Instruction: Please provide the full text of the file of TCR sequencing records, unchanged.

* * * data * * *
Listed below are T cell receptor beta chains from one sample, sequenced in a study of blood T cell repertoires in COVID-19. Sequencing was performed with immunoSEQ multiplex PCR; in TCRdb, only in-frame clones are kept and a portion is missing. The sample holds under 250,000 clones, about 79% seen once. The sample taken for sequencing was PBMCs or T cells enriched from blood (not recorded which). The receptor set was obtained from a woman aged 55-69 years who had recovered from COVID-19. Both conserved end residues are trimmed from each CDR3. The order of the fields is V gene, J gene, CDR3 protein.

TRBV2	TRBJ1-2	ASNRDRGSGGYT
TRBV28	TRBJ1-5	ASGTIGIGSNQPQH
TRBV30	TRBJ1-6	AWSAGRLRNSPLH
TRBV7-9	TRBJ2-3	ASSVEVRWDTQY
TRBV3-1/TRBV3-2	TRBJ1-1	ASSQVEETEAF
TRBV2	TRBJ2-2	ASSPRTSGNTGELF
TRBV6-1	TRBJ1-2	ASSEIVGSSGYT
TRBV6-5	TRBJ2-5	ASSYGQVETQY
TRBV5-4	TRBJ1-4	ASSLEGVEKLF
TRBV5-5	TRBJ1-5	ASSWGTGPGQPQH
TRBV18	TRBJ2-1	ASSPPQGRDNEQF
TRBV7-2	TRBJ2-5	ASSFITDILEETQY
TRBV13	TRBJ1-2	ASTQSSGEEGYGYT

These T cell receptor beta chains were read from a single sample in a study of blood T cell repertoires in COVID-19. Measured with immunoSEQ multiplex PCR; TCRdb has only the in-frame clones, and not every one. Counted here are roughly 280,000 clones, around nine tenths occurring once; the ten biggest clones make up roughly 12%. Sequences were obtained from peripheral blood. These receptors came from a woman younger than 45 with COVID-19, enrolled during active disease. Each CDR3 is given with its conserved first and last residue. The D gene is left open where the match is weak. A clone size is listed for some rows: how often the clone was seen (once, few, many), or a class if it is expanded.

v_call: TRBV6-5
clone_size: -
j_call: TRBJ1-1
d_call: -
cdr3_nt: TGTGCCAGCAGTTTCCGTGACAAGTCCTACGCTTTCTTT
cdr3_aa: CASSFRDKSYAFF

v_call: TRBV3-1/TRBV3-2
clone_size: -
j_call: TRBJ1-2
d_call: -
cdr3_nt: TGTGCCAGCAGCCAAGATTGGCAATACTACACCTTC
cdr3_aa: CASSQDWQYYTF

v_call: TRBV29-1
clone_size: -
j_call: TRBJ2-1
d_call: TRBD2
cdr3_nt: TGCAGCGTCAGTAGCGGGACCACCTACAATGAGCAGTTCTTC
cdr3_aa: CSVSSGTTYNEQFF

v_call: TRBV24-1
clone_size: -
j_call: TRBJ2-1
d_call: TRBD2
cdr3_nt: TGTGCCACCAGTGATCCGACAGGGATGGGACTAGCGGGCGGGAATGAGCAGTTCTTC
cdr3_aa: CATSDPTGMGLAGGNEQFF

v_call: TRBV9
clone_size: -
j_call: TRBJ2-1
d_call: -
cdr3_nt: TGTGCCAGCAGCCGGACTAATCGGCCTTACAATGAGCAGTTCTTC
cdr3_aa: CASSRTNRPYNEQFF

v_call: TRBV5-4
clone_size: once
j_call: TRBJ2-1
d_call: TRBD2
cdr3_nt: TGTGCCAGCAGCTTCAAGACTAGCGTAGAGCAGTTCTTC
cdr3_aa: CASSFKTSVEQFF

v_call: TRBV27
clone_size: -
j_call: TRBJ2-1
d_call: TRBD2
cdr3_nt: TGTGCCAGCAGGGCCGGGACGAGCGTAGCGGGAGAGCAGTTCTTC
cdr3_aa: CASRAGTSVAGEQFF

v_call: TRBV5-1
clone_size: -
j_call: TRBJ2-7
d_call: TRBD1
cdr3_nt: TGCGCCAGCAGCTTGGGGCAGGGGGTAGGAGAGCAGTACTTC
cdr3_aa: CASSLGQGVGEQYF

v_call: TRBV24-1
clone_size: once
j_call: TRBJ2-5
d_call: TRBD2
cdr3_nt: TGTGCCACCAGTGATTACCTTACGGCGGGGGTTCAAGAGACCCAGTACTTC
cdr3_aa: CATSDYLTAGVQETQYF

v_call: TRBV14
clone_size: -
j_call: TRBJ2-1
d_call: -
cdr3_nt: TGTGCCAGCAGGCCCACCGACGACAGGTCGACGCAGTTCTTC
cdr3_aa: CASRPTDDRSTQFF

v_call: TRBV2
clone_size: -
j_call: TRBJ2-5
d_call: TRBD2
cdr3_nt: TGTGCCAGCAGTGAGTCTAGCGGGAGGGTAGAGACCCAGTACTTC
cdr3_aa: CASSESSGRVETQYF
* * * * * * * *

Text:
Listed below are T cell receptor beta chains from one sample, sequenced in a study of blood T cell repertoires in COVID-19. Sequencing was performed with immunoSEQ multiplex PCR; in TCRdb, only in-frame clones are kept and a portion is missing. The sample holds under 250,000 clones, about 79% seen once. The sample taken for sequencing was PBMCs or T cells enriched from blood (not recorded which). The receptor set was obtained from a woman aged 55-69 years who had recovered from COVID-19. Both conserved end residues are trimmed from each CDR3. The order of the fields is V gene, J gene, CDR3 protein.

TRBV2	TRBJ1-2	ASNRDRGSGGYT
TRBV28	TRBJ1-5	ASGTIGIGSNQPQH
TRBV30	TRBJ1-6	AWSAGRLRNSPLH
TRBV7-9	TRBJ2-3	ASSVEVRWDTQY
TRBV3-1/TRBV3-2	TRBJ1-1	ASSQVEETEAF
TRBV2	TRBJ2-2	ASSPRTSGNTGELF
TRBV6-1	TRBJ1-2	ASSEIVGSSGYT
TRBV6-5	TRBJ2-5	ASSYGQVETQY
TRBV5-4	TRBJ1-4	ASSLEGVEKLF
TRBV5-5	TRBJ1-5	ASSWGTGPGQPQH
TRBV18	TRBJ2-1	ASSPPQGRDNEQF
TRBV7-2	TRBJ2-5	ASSFITDILEETQY
TRBV13	TRBJ1-2	ASTQSSGEEGYGYT

These T cell receptor beta chains were read from a single sample in a study of blood T cell repertoires in COVID-19. Measured with immunoSEQ multiplex PCR; TCRdb has only the in-frame clones, and not every one. Counted here are roughly 280,000 clones, around nine tenths occurring once; the ten biggest clones make up roughly 12%. Sequences were obtained from peripheral blood. These receptors came from a woman younger than 45 with COVID-19, enrolled during active disease. Each CDR3 is given with its conserved first and last residue. The D gene is left open where the match is weak. A clone size is listed for some rows: how often the clone was seen (once, few, many), or a class if it is expanded.

v_call: TRBV6-5
clone_size: -
j_call: TRBJ1-1
d_call: -
cdr3_nt: TGTGCCAGCAGTTTCCGTGACAAGTCCTACGCTTTCTTT
cdr3_aa: CASSFRDKSYAFF

v_call: TRBV3-1/TRBV3-2
clone_size: -
j_call: TRBJ1-2
d_call: -
cdr3_nt: TGTGCCAGCAGCCAAGATTGGCAATACTACACCTTC
cdr3_aa: CASSQDWQYYTF

v_call: TRBV29-1
clone_size: -
j_call: TRBJ2-1
d_call: TRBD2
cdr3_nt: TGCAGCGTCAGTAGCGGGACCACCTACAATGAGCAGTTCTTC
cdr3_aa: CSVSSGTTYNEQFF

v_call: TRBV24-1
clone_size: -
j_call: TRBJ2-1
d_call: TRBD2
cdr3_nt: TGTGCCACCAGTGATCCGACAGGGATGGGACTAGCGGGCGGGAATGAGCAGTTCTTC
cdr3_aa: CATSDPTGMGLAGGNEQFF

v_call: TRBV9
clone_size: -
j_call: TRBJ2-1
d_call: -
cdr3_nt: TGTGCCAGCAGCCGGACTAATCGGCCTTACAATGAGCAGTTCTTC
cdr3_aa: CASSRTNRPYNEQFF

v_call: TRBV5-4
clone_size: once
j_call: TRBJ2-1
d_call: TRBD2
cdr3_nt: TGTGCCAGCAGCTTCAAGACTAGCGTAGAGCAGTTCTTC
cdr3_aa: CASSFKTSVEQFF

v_call: TRBV27
clone_size: -
j_call: TRBJ2-1
d_call: TRBD2
cdr3_nt: TGTGCCAGCAGGGCCGGGACGAGCGTAGCGGGAGAGCAGTTCTTC
cdr3_aa: CASRAGTSVAGEQFF

v_call: TRBV5-1
clone_size: -
j_call: TRBJ2-7
d_call: TRBD1
cdr3_nt: TGCGCCAGCAGCTTGGGGCAGGGGGTAGGAGAGCAGTACTTC
cdr3_aa: CASSLGQGVGEQYF

v_call: TRBV24-1
clone_size: once
j_call: TRBJ2-5
d_call: TRBD2
cdr3_nt: TGTGCCACCAGTGATTACCTTACGGCGGGGGTTCAAGAGACCCAGTACTTC
cdr3_aa: CATSDYLTAGVQETQYF

v_call: TRBV14
clone_size: -
j_call: TRBJ2-1
d_call: -
cdr3_nt: TGTGCCAGCAGGCCCACCGACGACAGGTCGACGCAGTTCTTC
cdr3_aa: CASRPTDDRSTQFF

v_call: TRBV2
clone_size: -
j_call: TRBJ2-5
d_call: TRBD2
cdr3_nt: TGTGCCAGCAGTGAGTCTAGCGGGAGGGTAGAGACCCAGTACTTC
cdr3_aa: CASSESSGRVETQYF